Those words popped into my head on Monday as I watched a fireworks display that ended abruptly. It was obvious that something was wrong. As we tried to head home amid very heavy traffic, I wondered what the contractual obligation was for the fireworks. What happened if the fireworks did not all go off? Would the fireworks company have to return part of the money they were paid? What we do know is that there was a fire in the area of the fireworks and that after it was extinguished, some of the remaining fireworks were shot off. This occurred many, many minutes later and entertained those of us stuck in traffic.
When you work with a vendor and are signing a contract, think of all of the things that might go wrong. Does the contract cover those situations either implicitly or explicitly? Are you sure what the contractual obligations are for both parties (you and the vendor)? Is there anything that should be in the contract that is not already there? Conversely, is there something that should be taken out?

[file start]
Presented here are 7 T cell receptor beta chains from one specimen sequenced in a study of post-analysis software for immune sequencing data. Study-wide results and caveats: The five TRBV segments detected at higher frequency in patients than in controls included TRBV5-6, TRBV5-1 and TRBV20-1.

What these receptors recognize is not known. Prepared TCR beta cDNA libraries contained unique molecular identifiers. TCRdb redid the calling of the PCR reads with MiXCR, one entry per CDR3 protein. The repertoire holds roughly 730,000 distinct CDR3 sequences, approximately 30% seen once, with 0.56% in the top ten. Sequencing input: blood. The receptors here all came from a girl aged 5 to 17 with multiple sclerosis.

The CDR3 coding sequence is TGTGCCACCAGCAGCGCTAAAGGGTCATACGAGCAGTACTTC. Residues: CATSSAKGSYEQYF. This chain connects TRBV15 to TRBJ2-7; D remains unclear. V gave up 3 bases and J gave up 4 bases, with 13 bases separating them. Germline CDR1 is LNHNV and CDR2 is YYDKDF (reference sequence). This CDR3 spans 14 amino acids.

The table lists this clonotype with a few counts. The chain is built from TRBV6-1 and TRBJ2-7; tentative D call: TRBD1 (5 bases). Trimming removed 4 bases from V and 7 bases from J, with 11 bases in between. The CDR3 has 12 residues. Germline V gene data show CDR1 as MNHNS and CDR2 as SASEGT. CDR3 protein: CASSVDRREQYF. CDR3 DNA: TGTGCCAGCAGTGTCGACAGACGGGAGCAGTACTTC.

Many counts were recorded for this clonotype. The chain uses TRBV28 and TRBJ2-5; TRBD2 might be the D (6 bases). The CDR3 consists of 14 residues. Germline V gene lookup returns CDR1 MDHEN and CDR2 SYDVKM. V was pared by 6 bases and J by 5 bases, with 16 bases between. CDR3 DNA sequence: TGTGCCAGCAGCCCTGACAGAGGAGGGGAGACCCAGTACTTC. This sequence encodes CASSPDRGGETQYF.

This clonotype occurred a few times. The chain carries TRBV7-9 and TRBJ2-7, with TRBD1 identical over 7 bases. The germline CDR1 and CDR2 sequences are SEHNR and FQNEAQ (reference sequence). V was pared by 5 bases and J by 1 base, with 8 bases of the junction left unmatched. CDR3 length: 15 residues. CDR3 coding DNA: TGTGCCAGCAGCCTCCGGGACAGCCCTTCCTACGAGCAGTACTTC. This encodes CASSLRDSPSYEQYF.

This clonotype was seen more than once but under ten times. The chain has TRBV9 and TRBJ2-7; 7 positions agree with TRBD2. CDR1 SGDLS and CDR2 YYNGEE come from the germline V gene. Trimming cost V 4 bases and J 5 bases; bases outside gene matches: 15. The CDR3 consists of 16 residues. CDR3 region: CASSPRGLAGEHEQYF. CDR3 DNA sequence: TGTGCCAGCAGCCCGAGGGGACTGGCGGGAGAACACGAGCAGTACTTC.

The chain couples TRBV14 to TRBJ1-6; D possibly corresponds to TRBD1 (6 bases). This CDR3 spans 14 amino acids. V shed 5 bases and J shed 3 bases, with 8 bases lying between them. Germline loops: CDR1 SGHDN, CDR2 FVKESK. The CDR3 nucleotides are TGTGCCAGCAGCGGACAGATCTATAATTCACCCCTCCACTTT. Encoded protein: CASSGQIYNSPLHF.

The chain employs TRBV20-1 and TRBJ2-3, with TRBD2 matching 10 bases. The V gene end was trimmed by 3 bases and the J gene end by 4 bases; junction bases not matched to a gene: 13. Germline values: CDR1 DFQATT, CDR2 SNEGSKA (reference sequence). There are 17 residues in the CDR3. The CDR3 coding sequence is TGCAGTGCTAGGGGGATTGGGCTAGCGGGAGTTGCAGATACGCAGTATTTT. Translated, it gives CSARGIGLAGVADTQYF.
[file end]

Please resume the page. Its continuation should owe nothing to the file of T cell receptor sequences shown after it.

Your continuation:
In a perfect world, you would have the contract reviewed by an attorney. We don't always have the ability (money) to do this, but it can be very helpful and might save you heartache later on.
You might begin, however, with having some staff member or cohorts review the contract, since we all look at these things differently. Then talk among yourselves about the contractual obligations, questions, etc., that you see. Likely you will come up with several talking points to review with the vendor.